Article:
What are the best ideas you have found – techniques, props, whatever – to help you as a dementia caregiver?
Best wishes. Bert
Most of you are familiar with Kiplinger as a major financial and business advisor service / Web site. I was interested in an article on a very different topic, that illustrates just what how much our society is needing to … Continue reading
I just saw a tweet from a company that “certifies” family caregivers, claiming that if the family caregiver is not “certified,” they are probably guilty of elder abuse. All one has to do is buy the company’s “distance learning (study at home) educational course” and everything will be wonderful.
There are a number of problems I have with this sales technique.
Family caregivers are working their butts off to do everything they can for their loved ones, and most of them feel guilty they cannot do more. Well, now they find out they are actually “abusing” their loved ones, because they are not “certified” by this company. However, by paying only $265 plus sales tax, they will be taken off the list of abusers.
The company proudly states they are “NOT FOR PROFIT organization.” As someone who actually managed a not for profit company for ten years, I know that there is nothing sacred about that status. There may not be shareholders, but that does not mean there cannot be some very hefty salaries, commissions and bonuses being paid out. I wish folks would stop trying to parlay non-profit status into a halo.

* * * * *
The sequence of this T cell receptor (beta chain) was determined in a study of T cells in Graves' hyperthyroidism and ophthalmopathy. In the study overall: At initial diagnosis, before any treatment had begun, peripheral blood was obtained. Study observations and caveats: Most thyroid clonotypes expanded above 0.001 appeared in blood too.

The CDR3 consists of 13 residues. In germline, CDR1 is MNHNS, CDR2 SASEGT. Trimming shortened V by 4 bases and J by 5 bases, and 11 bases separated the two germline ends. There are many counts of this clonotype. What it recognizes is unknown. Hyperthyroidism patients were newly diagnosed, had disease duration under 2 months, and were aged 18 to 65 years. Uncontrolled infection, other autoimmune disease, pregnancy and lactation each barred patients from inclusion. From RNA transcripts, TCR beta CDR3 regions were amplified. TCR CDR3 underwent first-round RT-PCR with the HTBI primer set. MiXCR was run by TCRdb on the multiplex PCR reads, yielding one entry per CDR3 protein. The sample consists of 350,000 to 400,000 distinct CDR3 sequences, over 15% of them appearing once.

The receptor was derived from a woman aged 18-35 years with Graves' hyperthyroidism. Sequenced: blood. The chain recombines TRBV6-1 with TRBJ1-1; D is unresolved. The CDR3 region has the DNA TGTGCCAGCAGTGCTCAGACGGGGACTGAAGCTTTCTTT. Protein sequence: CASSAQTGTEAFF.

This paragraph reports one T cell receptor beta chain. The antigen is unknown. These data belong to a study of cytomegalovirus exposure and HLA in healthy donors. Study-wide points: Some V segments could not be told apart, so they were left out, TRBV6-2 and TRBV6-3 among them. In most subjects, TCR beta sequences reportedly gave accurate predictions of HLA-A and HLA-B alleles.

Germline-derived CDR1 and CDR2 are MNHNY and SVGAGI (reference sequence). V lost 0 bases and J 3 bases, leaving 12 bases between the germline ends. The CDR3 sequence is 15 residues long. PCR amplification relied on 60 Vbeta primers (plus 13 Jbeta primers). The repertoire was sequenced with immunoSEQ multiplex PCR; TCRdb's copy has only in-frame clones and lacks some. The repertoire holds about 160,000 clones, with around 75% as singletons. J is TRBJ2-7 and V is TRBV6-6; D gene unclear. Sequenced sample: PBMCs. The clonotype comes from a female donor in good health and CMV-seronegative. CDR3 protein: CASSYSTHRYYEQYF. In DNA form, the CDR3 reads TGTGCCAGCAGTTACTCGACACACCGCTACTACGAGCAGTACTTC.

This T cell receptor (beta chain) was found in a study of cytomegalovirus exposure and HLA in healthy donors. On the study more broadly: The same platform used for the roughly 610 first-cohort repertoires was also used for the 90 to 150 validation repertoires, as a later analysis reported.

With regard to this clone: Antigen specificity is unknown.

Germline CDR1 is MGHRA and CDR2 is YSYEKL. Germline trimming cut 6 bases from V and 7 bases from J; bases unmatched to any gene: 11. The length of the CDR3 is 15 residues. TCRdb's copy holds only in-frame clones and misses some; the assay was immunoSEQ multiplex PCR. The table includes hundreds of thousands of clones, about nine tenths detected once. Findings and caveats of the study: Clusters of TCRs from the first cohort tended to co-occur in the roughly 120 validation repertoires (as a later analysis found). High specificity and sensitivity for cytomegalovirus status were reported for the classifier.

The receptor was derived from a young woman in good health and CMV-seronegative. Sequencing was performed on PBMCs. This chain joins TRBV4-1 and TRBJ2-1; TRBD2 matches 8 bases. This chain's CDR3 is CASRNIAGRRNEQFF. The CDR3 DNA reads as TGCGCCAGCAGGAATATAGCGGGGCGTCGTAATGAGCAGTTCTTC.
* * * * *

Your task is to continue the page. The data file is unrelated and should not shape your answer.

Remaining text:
As a company that provides in-home care, Support For Home works with a whole lot of family caregivers. Do some of them need more knowledge about their loved one’s dementia or dietary needs or proper transfers? Yes. Are companies that can help with some of that knowledge a good thing? Absolutely, although there are so many great (and free) support groups where family caregivers can get hands on help, understanding and training. But, stop trying to guilt dedicated family caregivers into writing your non-profit company a check!
Best wishes, from a frustrated Bert.
Posted in accepting home care, aging in place, Caregiving, elder abuse, elder care, family care decisions, family caregivers, Support For Home
Tagged caregiver, caregiver support groups, caregiving, elder care, health care for elders, home care, homecare, senior care
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AgingCare.com posted a good article titled, “Should You Quit Your Job to Care for Your Elderly Parent” which we really like here at Support For Home In-Home Care. The article, written by Carol Bradley Bursack, deals with a question that many … Continue reading
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In USA Today recently there was an article that starts out, “The ranks of family caregivers jumped from 30% in 2010 to 39% last year and it’s likely to continue climbing…” This is per a new study from Pew Research … Continue reading
The American Heart Association indicates that non-compliance with medication prescriptions is the number one problem in treating and managing illnesses. Studies report that 89,000 deaths and $100,000,000,000 in unnecessary hospitalization costs occur per year from this problem. The World Health … Continue reading